Retirement Blind Spots

May 23, 2017

Retirement is a long journey with many twists and turns along the way. Like any road trip, we would love to see around every corner to prepare for any dangers that may lie ahead. Retirement is no different. We’ll look at five potential hazards that can cut your journey short.

  1. Market Downturns
    If any part of your income is dependent on market performance, a market drop can be scary. The most impact is when you’re spending a certain percentage of your portfolio every year. The hope is that markets will always increase – we all know that is not how markets operate.
    The most important return you'll ever have is the first year of retirement. The last thing you'll want to do is kick off your first year with a 25% drop in assets. Drastic portfolio income reductions can occur when companies cut dividends, and can also happen when interest rates drop.

  2. Inflation
    Inflation is better looked at over long periods of time. While it increases at a faster rate for things like healthcare, it's stayed at a steady 3%1. Throughout retirement, inflation causes a slow erosion in the value of your money. At some point, retirees begin to notice their income is not going as far as what it once was.
    For this reason, it is important to have some hedge against inflation. Investing broadly in the stock market can help to compliment your retirement plan.

  3. Healthcare Inflation
    As stated before, Healthcare inflation increases at a faster rate than general inflation. This is otherwise known as the Consumer Price Index (CPI). Since 1990, Healthcare is almost double the rate of CPI at 6%.2
    This is not only a reason to have assets with growth potential, but to also look at Long-Term Care Insurance (LTC). There are LTC policies on the market today with an inflationary rider. Essentially, the amount of coverage increases as expected costs increase.

  4. Tax Rate Increases
    It is no secret that the U.S. has a debt problem, and it’s not going to go away without some changes. The current administration has promised pro-business tax reform along with major changes in the individual income tax structure. While we've yet to see these changes, the highest marginal tax rate sits at 39.6%.3 This number is low, relative to historical standards, but in the decades ahead, remains a very real possibility.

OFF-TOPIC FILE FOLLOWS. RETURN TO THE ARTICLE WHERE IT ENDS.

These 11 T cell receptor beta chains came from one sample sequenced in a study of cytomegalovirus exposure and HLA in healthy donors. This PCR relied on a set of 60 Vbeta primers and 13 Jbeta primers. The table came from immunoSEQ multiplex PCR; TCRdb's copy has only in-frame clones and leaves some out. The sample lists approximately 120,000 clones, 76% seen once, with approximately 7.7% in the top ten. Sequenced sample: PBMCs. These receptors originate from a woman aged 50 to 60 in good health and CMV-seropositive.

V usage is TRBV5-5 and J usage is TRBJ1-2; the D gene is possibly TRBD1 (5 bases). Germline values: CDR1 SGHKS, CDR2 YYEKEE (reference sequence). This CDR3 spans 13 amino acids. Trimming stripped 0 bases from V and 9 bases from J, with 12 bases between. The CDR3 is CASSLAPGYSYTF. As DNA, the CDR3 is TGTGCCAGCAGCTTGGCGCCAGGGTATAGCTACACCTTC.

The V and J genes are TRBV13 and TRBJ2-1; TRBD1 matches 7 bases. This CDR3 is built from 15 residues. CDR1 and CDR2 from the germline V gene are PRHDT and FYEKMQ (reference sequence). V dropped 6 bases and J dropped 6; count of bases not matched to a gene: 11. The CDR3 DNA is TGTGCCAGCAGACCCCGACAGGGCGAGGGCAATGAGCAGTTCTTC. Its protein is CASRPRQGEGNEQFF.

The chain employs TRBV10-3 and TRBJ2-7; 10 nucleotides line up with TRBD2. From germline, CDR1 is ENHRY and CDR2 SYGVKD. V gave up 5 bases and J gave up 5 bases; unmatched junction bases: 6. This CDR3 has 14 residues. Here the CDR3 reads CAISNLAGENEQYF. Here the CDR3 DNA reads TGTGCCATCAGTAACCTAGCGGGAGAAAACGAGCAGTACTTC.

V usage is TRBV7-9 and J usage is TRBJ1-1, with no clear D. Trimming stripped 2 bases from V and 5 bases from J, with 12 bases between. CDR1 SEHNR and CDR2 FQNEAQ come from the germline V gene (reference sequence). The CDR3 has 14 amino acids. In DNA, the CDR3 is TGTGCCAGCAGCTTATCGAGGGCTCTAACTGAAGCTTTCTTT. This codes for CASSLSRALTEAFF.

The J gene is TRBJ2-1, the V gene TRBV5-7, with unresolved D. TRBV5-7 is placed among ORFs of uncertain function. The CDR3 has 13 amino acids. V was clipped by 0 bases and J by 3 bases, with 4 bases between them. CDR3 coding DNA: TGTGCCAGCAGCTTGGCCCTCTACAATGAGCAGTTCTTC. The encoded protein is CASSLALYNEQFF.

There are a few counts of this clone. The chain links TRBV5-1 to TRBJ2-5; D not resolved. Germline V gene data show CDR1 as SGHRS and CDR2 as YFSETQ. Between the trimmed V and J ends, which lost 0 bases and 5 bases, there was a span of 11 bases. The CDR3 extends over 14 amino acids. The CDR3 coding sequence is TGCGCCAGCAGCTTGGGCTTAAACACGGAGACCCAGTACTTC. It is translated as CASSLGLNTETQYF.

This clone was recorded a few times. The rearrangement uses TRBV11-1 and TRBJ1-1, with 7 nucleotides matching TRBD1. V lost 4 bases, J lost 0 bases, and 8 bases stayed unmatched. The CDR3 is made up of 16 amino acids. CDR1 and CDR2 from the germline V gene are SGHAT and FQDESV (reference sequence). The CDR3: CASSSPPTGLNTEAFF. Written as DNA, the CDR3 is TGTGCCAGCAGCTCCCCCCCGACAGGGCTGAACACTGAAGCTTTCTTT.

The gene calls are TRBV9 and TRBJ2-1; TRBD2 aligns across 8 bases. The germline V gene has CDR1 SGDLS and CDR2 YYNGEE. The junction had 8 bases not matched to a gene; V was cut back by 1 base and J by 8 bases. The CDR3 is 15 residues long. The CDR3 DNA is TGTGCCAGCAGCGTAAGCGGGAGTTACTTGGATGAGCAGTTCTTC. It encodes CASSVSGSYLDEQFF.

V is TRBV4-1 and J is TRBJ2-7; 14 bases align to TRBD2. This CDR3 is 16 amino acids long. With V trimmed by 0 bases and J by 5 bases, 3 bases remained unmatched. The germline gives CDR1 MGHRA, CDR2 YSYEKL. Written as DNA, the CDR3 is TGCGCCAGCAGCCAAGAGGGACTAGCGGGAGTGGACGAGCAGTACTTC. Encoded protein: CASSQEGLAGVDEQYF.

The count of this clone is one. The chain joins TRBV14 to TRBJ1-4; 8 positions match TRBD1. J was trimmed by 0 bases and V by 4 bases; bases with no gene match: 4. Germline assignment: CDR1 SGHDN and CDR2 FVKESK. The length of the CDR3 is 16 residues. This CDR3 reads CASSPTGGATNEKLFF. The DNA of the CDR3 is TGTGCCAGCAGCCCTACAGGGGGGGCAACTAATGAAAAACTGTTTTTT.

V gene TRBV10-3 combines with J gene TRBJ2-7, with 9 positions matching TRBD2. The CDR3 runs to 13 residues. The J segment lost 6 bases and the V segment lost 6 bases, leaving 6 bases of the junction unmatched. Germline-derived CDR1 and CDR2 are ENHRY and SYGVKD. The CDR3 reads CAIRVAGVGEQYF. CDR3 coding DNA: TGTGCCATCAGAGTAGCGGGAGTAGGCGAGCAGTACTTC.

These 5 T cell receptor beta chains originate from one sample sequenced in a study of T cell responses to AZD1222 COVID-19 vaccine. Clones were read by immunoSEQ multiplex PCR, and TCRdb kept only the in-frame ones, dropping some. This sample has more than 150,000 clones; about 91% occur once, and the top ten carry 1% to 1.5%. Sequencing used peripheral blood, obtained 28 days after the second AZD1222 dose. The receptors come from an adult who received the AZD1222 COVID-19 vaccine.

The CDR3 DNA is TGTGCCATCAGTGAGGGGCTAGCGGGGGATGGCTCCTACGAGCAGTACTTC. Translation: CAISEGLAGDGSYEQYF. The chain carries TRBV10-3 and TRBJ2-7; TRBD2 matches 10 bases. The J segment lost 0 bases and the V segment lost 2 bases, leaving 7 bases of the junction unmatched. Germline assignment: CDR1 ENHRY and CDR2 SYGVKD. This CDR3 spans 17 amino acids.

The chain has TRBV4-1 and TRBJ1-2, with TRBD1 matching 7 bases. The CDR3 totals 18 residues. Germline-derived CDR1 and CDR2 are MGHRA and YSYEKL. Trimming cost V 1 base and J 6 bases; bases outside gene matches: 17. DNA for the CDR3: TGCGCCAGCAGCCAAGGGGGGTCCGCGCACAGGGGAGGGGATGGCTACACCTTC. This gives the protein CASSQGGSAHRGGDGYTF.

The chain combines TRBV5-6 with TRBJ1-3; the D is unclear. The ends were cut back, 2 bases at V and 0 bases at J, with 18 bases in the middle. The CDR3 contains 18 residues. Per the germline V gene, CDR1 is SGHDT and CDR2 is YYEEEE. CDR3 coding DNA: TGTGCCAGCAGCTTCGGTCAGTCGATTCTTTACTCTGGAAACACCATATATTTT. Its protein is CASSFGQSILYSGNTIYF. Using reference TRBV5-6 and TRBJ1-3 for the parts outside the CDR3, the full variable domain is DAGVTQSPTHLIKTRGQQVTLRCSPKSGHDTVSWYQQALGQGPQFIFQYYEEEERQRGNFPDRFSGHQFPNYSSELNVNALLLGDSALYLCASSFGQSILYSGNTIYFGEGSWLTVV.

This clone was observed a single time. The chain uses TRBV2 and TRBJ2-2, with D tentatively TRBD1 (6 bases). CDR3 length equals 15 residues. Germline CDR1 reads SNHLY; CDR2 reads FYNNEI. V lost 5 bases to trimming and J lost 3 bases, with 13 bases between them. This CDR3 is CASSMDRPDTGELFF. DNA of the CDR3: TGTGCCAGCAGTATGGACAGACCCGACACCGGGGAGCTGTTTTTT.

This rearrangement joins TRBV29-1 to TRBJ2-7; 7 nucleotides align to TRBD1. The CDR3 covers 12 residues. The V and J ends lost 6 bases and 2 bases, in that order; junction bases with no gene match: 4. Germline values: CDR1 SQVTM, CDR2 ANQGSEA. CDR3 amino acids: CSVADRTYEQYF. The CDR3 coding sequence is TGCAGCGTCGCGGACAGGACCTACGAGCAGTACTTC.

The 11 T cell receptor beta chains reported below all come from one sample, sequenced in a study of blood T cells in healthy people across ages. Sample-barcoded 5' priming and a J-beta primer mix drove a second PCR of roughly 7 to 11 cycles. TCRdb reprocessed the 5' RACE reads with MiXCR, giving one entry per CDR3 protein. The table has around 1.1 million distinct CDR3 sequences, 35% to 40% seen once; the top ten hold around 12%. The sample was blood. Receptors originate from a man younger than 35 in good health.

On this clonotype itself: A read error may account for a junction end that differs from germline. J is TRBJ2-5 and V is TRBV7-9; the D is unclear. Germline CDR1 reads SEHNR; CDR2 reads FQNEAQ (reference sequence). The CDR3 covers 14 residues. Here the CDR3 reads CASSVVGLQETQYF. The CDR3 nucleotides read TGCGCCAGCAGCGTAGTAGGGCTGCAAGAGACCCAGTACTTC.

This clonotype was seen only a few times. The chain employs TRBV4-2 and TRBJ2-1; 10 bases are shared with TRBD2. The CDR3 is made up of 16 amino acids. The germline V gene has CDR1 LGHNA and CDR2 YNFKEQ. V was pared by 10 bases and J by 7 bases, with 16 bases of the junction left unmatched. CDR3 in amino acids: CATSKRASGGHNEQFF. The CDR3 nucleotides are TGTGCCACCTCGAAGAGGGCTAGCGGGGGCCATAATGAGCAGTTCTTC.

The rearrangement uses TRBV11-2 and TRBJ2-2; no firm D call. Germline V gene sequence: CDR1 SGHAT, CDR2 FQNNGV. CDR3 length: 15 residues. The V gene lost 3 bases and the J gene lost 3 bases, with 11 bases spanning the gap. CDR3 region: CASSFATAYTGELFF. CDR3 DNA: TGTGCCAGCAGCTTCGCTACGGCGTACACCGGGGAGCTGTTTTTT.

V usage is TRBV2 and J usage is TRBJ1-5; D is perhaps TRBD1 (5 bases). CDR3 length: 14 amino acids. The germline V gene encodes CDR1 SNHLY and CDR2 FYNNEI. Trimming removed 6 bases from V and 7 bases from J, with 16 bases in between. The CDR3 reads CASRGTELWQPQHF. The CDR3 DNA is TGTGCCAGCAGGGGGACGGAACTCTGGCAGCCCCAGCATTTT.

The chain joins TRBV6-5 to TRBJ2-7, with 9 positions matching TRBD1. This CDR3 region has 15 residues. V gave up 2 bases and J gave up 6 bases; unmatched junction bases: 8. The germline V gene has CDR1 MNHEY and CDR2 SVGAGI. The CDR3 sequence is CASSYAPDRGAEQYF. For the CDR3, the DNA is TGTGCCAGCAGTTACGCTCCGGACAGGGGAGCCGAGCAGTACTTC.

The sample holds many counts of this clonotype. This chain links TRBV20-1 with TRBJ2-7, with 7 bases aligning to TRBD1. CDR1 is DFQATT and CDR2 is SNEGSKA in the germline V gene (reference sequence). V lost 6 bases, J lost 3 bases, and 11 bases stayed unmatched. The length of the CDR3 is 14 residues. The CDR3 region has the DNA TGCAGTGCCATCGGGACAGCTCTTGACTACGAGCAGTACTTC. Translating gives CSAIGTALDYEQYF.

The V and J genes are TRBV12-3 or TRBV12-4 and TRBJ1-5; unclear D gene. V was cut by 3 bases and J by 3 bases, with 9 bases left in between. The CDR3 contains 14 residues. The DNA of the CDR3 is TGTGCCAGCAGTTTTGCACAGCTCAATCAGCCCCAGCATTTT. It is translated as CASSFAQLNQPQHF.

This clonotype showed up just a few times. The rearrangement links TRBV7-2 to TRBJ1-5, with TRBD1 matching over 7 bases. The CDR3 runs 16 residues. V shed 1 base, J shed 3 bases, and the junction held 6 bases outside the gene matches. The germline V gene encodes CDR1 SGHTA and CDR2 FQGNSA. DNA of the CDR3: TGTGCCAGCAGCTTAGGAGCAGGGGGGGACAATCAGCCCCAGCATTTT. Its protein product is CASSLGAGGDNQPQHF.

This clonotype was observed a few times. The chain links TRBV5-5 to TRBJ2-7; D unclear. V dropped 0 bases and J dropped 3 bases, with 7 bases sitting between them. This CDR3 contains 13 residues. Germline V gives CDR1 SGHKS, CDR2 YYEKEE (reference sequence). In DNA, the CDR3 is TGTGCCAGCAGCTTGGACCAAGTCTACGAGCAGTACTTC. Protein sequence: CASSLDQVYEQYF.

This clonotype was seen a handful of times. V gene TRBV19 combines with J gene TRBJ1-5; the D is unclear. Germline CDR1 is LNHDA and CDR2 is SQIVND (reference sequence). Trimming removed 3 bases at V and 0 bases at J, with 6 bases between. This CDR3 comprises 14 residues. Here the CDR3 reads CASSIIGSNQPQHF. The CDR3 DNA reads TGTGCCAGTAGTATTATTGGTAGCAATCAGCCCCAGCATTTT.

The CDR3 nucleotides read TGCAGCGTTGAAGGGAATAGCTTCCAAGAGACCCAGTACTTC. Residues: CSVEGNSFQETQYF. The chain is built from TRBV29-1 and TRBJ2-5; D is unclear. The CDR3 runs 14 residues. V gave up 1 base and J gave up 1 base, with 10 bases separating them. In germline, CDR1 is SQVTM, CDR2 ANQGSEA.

5. Required Minimum Distributions (RMD’s)
    The last on the list, RMD’s, can be an issue for those who aren’t spending from retirement accounts. At age 70.5, the IRS requires everyone to begin taking a portion of their retirement savings. For those who are spending from non-retirement accounts, or even taking a small portion of their IRA’s, this can create a tax issue.
    In most cases, withdrawals from retirement savings are fully taxed as ordinary income. This means income that will put some in a higher tax bracket. There are ways to reduce the impact of RMD’s, but there is always a tradeoff.

While many of these risks are real possibilities and out of our control, there are ways to reduce impact. As we’ve said many times before, this is how a comprehensive retirement plan can help you be as prepared as possible for your journey.

If you don't have a retirement plan in place, please give our office a call. We'd love to help you schedule an appointment with one of our advisors today.



*The information contained in this newsletter is general in nature and should not be construed as comprehensive financial, tax, or legal advice.  As with any financial or legal matter, consult your qualified securities, tax, or legal representative before taking action.  

1McMahon, Tim. "" US Inflation Long Term Average. Capital Professional Services, LLC, 01 Apr. 2014. Web. 02 June 2017.
2Bureau of Labor Statistics. "US Health Care Inflation Rate:." YCharts. Consumer Price Index, 12 May 2017. Web. 02 June 2017.
3Pomerleau, Kyle. "Tax Brackets in 2017." Tax Foundation. Tax Foundation, 01 Mar. 2017. Web. 02 June 2017.